The election to waive a jury trial may be made at any time before commencement of the trial. If the accused chooses such a course, a waiver inquiry must be conducted on the record in open court. 8 The questioner 9 must examine the defendant, for only he can waive his right to a jury trial. As we said in Countess:

"[T]he responses must come from the defendant himself. The Rule does not envision that counsel simply repeat to the court that he has inquired of the [522 A.2d 955] defendant and given him the information necessary for an effective election."

Id. at 454, 408 A.2d at 1307.

For a waiver to be valid, the court must be satisfied that the defendant's election was made knowledgeably and voluntarily. In the words of the Supreme Court, the trial judge must be satisfied that...

To continue reading

Request your trial
66 practice notes
  • Boulden v. State, No. 49, September Term, 2009 (Md. App. 5/14/2010), No. 49, September Term, 2009.
    • United States
    • Court of Special Appeals of Maryland
    • May 14, 2010
    ...394 Page 8 Md. 632, 638, 907 A.2d 242, 246 (2006); Abeokuto v. State, 391 Md. 289, 316, 893 A.2d 1018, 1033 (2006); Martinez v. State, 309 Md. 124, 132-33, 522 A.2d 950, 954 (1987); Countess v. State, 286 Md. 444, 449, 408 A.2d 1302, 1304 Maryland Rule 4-246 governs the procedure for the wa......
  • Robinson v. State, No. 89
    • United States
    • Court of Appeals of Maryland
    • May 25, 1999
    ...to have access to privileged communications"); State v. Parnes, 134 N.J.Super. 61, 338 A.2d 223, 224 (1975). In Martinez v. State, 309 Md. 124, 140, 522 A.2d 950, 960 (1987) and Jones v. State, 297 Md. 7, 14-15, 464 A.2d 977, 982 (1983), we noted that a defendant may not be entitled to pre-......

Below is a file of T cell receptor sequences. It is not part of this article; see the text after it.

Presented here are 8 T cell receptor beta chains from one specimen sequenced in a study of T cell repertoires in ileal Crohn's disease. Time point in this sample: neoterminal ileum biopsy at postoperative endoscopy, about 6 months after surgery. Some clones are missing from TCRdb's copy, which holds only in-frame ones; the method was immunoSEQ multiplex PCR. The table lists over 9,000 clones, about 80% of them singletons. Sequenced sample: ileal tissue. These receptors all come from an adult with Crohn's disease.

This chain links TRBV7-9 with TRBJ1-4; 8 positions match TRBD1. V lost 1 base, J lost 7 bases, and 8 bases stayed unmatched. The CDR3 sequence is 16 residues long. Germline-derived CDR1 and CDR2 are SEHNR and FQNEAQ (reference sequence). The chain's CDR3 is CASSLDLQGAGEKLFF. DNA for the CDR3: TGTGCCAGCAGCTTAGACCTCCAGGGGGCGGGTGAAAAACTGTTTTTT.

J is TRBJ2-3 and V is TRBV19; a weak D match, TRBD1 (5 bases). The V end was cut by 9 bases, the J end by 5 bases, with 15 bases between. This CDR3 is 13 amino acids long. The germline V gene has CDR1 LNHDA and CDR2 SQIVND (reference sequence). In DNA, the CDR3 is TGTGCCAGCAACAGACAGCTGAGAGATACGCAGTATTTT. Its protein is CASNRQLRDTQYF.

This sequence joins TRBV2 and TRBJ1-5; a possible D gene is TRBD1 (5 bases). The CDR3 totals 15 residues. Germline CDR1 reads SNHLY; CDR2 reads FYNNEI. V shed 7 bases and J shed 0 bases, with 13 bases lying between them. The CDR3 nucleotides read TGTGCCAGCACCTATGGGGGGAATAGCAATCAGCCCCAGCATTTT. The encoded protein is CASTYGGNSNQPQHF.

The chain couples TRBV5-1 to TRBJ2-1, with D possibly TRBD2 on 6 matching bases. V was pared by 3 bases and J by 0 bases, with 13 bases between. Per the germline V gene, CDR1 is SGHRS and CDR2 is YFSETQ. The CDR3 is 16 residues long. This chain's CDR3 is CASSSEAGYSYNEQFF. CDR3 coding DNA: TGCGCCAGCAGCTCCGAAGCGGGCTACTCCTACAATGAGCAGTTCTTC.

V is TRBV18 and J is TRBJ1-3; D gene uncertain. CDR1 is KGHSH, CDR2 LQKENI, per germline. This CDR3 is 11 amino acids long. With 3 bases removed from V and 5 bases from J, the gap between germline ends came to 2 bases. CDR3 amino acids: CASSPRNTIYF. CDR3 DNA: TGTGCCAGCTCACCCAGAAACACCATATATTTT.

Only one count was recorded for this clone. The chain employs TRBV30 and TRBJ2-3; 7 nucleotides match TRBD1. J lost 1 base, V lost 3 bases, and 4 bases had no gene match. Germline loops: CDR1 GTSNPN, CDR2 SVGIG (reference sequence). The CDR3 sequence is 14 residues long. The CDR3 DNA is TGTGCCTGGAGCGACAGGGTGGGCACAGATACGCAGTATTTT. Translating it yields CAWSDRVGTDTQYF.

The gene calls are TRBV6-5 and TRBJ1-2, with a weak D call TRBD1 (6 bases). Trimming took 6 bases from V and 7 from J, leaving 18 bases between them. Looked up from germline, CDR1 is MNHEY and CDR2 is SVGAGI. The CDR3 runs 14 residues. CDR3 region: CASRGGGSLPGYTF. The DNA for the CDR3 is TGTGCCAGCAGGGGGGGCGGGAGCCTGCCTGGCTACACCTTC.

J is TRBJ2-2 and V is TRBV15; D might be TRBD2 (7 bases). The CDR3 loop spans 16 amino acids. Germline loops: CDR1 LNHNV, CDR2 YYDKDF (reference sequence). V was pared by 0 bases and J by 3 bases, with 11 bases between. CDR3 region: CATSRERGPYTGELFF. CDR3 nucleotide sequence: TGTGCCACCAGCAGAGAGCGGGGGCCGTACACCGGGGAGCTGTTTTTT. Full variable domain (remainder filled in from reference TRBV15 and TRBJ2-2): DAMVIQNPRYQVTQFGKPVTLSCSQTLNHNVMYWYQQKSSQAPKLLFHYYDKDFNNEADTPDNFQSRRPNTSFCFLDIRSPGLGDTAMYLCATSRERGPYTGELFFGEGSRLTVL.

• Holmes v. State, No. 140, Sept. Term, 2006.
    • United States
    • Court of Special Appeals of Maryland
    • September 21, 2007
    ...(2006) (remarking that heightened "intelligent and knowing" standard for waiver requires a colloquy with defendant); Martinez v. State, 309 Md. 124, 133, 522 A.2d 950, 954 (1987) (iterating that an intelligent and knowing waiver colloquy with the defendant must be conducted on the record in......
  • Criminal Investigation No. 437 in Circuit Court for Baltimore City, In re, No. 82
    • United States
    • Court of Appeals of Maryland
    • September 1, 1988
    ...on the 'particularized need' requirement," id. at 12, 464 A.2d 977, and we applied it, id. at 15, 464 A.2d 977. Martinez v. State, 309 Md. 124, 522 A.2d 950 (1987), referred to Jones as authority that "a 'particularized need' exists for disclosure of grand jury testimony...." Id. at 142, 52......
  • Request a trial to view additional results
65 cases
  • Boulden v. State, No. 49, September Term, 2009 (Md. App. 5/14/2010), No. 49, September Term, 2009.
    • United States
    • Court of Special Appeals of Maryland
    • May 14, 2010
    ...394 Page 8 Md. 632, 638, 907 A.2d 242, 246 (2006); Abeokuto v. State, 391 Md. 289, 316, 893 A.2d 1018, 1033 (2006); Martinez v. State, 309 Md. 124, 132-33, 522 A.2d 950, 954 (1987); Countess v. State, 286 Md. 444, 449, 408 A.2d 1302, 1304 Maryland Rule 4-246 governs the procedure for the wa......
  • Robinson v. State, No. 89
    • United States
    • Court of Appeals of Maryland
    • May 25, 1999
    ...to have access to privileged communications"); State v. Parnes, 134 N.J.Super. 61, 338 A.2d 223, 224 (1975). In Martinez v. State, 309 Md. 124, 140, 522 A.2d 950, 960 (1987) and Jones v. State, 297 Md. 7, 14-15, 464 A.2d 977, 982 (1983), we noted that a defendant may not be entitled to pre-......
  • Holmes v. State, No. 140, Sept. Term, 2006.
    • United States
    • Court of Special Appeals of Maryland
    • September 21, 2007
    ...(2006) (remarking that heightened "intelligent and knowing" standard for waiver requires a colloquy with defendant); Martinez v. State, 309 Md. 124, 133, 522 A.2d 950, 954 (1987) (iterating that an intelligent and knowing waiver colloquy with the defendant must be conducted on the record in......
  • Criminal Investigation No. 437 in Circuit Court for Baltimore City, In re, No. 82
    • United States
    • Court of Appeals of Maryland
    • September 1, 1988
    ...on the 'particularized need' requirement," id. at 12, 464 A.2d 977, and we applied it, id. at 15, 464 A.2d 977. Martinez v. State, 309 Md. 124, 522 A.2d 950 (1987), referred to Jones as authority that "a 'particularized need' exists for disclosure of grand jury testimony...." Id. at 142, 52......
  • Request a trial to view additional results

VLEX uses login cookies to provide you with a better browsing experience. If you click on 'Accept' or continue browsing this site we consider that you accept our cookie policy. ACCEPT